Birder's diary - 14 and 15.05

Birder Margus Ots, Linnuvaatleja.ee
Photos: Arne Ader
Translation: Liis
Migrating flock of scoters. Puhtu
 
May 14

In the morning I wouldn’t have guessed that this day would end with a particularly powerful waterfowl migration experience. While only some ten thousand waterfowl were to be seen in the morning at Ristna nina, then in the evening the sky at times was thickly filled with birds, and before sunset more than 100000 waterfowl flew towards north during a few hours. Today again scoters (nearly 111000 birds) and long-tailed ducks (more than  50000 birds) were migrating most massively, but 7000 barnacle geese too came across the sea from the direction of Sweden. Among the barnacle geese were also 263 brent geese. This species I haven’t seen earlier this year, my 2012 year list now has 236 bird species.

 
Horned grebe
 
May 15
Since we could watch a mighty waterfowl migration last night at Ristna nina we  hoped to see some proper movement this morning too. But the sea seemed to have run out of long-tailed ducks and scoters in the night and we only saw a few thousand waterfowl during a couple of hours. In the evening the scene was even more boring, only a few hundred scoters were migrating. In the next few days I hope one more migration wave will still come, for instance loons have not been particularly visible yet. But I did not remain without new species today. From boredom I went to look for birds landed from migration in the shrubs at Ristna nina and noticed 2 Blyth’s reed warblers, my 2012 year list now has 237 bird species.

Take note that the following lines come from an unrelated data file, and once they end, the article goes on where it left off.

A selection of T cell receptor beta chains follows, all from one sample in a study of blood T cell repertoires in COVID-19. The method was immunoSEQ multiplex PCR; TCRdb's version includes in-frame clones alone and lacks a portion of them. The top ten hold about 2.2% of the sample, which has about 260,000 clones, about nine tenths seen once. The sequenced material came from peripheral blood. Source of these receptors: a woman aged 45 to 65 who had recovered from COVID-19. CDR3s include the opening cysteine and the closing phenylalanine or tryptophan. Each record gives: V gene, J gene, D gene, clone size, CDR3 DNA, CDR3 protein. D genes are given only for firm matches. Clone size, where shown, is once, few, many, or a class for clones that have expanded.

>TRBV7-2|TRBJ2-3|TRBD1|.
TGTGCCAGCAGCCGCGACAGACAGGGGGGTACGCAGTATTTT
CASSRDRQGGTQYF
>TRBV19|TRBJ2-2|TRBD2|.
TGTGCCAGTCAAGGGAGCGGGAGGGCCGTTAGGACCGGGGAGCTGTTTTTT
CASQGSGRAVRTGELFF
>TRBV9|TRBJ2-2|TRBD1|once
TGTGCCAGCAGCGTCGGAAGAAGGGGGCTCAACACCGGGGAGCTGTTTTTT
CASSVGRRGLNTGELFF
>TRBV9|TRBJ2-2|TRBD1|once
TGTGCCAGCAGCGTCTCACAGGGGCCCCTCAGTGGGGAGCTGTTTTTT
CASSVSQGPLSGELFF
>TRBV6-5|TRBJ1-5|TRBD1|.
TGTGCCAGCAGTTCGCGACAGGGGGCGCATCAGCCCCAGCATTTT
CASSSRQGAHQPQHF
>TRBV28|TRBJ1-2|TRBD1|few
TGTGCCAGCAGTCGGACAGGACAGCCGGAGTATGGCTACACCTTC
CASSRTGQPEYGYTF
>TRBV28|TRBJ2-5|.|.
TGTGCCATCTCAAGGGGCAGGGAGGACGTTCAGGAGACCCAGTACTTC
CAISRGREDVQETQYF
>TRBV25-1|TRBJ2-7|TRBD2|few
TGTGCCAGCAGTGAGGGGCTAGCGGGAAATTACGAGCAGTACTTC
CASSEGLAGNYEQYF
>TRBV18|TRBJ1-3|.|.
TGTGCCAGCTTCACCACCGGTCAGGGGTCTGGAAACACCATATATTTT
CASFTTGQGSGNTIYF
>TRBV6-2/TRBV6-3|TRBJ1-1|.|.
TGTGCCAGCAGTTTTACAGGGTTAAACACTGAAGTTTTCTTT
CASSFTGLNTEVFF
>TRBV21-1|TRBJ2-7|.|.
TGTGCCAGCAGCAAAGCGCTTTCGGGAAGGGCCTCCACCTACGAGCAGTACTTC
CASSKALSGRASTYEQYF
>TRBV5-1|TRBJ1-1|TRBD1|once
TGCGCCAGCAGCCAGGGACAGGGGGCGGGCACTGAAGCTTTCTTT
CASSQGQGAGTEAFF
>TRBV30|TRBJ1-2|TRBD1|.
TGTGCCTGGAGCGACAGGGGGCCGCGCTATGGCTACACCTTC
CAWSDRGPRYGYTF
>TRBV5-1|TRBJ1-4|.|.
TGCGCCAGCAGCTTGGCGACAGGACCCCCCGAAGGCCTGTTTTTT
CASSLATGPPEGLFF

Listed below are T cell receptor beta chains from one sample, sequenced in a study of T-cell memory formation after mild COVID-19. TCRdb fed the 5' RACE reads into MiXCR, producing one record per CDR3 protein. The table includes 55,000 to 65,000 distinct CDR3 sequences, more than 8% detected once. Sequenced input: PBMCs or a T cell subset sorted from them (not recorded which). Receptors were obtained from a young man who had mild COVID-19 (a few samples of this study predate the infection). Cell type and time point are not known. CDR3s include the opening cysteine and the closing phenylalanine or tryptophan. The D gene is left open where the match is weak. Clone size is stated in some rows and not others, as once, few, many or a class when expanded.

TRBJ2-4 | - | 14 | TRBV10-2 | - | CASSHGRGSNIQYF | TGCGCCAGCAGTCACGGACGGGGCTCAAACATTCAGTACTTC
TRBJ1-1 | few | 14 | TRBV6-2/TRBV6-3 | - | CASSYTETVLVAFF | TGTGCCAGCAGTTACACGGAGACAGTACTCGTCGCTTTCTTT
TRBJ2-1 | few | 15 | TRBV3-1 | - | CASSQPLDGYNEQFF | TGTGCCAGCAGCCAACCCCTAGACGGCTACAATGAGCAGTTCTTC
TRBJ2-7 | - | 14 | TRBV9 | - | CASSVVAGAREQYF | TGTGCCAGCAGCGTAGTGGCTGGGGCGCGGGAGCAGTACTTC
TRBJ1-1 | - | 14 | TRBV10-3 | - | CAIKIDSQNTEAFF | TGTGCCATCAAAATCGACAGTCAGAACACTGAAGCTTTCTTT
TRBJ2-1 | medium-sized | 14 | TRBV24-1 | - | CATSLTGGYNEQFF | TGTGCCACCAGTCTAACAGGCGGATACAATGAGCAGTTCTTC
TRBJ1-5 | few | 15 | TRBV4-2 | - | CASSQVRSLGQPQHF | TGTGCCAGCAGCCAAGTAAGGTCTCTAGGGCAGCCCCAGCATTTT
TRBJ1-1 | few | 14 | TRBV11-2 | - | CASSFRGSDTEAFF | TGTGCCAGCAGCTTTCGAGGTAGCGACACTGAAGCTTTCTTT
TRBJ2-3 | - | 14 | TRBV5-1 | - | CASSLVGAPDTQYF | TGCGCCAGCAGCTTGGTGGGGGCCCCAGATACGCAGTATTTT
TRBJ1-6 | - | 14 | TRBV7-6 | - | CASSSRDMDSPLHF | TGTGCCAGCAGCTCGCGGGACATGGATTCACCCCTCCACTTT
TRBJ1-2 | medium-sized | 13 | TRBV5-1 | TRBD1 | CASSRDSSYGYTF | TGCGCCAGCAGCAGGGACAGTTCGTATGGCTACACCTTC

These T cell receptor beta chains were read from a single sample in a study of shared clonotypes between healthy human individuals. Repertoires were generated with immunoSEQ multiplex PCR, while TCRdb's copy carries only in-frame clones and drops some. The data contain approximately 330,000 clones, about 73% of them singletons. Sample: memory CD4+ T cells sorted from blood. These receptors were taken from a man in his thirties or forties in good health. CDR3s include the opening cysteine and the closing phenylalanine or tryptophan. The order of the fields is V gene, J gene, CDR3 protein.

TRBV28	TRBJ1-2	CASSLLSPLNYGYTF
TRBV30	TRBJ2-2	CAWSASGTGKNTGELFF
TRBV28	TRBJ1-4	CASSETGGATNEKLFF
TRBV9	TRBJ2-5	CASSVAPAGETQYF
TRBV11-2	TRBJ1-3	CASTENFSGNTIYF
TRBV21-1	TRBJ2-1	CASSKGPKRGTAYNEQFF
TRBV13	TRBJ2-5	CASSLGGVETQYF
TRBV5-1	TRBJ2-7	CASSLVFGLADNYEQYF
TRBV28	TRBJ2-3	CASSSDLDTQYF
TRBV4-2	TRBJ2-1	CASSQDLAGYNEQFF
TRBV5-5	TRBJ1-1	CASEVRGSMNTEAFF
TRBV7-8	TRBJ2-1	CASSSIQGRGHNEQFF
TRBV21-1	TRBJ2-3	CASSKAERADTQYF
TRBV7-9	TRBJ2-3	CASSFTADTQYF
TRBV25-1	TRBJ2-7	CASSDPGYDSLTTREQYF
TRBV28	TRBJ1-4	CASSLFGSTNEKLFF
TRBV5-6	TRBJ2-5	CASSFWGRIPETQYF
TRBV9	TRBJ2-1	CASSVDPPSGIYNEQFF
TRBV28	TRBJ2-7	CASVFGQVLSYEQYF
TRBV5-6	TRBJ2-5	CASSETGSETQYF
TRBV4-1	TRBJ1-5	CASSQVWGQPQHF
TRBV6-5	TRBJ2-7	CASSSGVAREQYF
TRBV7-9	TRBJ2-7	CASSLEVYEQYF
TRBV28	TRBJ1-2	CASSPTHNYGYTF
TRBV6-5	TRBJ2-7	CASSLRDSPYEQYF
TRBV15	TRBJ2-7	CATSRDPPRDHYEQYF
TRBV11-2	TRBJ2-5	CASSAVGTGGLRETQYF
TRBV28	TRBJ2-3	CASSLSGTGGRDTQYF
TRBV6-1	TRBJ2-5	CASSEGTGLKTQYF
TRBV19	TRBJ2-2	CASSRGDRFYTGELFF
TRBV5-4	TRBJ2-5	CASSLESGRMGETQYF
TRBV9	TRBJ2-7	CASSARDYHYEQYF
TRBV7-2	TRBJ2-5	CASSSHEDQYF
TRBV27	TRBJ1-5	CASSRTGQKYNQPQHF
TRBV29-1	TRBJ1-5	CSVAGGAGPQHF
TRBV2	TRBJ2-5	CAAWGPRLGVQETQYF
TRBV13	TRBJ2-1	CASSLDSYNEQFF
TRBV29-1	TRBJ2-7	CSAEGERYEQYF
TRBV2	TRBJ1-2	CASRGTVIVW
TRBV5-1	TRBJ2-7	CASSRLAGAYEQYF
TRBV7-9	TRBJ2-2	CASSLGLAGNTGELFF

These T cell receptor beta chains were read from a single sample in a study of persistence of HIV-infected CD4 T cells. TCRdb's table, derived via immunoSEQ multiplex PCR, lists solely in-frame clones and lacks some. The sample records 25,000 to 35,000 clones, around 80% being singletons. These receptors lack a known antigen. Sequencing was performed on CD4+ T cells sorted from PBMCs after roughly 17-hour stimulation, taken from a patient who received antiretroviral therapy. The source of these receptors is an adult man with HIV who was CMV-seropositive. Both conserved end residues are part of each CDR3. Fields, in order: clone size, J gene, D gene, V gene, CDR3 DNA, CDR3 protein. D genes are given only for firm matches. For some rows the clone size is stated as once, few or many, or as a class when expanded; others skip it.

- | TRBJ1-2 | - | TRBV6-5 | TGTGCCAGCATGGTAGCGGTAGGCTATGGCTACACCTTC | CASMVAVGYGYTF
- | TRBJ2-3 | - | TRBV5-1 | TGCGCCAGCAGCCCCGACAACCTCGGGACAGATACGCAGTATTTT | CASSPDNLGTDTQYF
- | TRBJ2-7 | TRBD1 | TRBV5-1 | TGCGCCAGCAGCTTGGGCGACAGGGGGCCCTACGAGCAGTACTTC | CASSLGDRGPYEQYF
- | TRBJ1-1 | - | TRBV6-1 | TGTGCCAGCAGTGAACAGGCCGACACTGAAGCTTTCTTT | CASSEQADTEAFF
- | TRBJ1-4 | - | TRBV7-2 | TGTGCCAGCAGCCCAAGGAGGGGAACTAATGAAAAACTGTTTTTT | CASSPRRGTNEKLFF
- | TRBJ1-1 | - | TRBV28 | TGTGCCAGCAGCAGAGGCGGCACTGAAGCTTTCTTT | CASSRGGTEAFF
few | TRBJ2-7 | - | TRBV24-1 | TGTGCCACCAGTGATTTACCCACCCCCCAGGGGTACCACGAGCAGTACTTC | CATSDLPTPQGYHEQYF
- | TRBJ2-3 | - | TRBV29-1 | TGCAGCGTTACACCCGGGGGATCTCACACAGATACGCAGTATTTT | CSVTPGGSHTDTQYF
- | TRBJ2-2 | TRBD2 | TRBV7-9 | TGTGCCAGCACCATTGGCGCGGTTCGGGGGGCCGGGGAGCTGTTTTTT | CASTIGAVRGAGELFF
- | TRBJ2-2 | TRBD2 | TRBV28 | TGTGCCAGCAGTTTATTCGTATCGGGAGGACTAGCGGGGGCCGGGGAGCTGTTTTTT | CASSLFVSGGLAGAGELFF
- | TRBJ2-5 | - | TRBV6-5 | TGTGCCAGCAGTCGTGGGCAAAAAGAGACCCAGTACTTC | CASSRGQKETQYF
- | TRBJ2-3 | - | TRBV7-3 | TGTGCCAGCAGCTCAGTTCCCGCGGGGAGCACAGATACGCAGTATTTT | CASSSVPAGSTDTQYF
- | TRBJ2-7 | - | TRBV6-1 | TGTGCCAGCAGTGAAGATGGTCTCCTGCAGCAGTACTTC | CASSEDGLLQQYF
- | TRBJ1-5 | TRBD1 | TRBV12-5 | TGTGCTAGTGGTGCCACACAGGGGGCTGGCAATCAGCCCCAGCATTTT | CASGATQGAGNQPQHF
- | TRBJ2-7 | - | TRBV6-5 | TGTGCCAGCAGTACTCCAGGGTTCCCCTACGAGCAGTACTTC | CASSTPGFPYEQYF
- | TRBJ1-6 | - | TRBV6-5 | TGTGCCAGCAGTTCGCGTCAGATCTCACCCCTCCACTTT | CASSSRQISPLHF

Today a report came about 4 black-necked grebes at Audru polder. It was assured that the birds had been clearly seen, and that the observers who had plenty of  experience of the species were several and there was no doubt about the species identification. So the information was distributed through Rariliin (Birdline) and probably quite many twitchers raced to see the rare species. The birds were found at once but instead of the black-necked grebes there were 4 horned grebes, a relatively common species here. We have to do with comparatively similar species but still even a moderately experienced birdwatcher should know them. Sadly, birdwatchers and deminers may only go wrong once: deminers lose their life and birdwatchers lose their credibility (particularly when there have been several similar incidents within a short period). The greatest enemy of a birdwatcher is extreme cocksureness. On the evidence of a single tweet or a glimpsed movement in a bush, or a foggy shape seen at extreme distance, certain identification of a species cannot and must not be done. Even when encountering a common species, particularly when the bird is seen at the wrong time and in the wrong place, identification must always be reviewed critically. To err is human but it must be admitted. To admit mistakes surely raises the credibility of an observer. 



 

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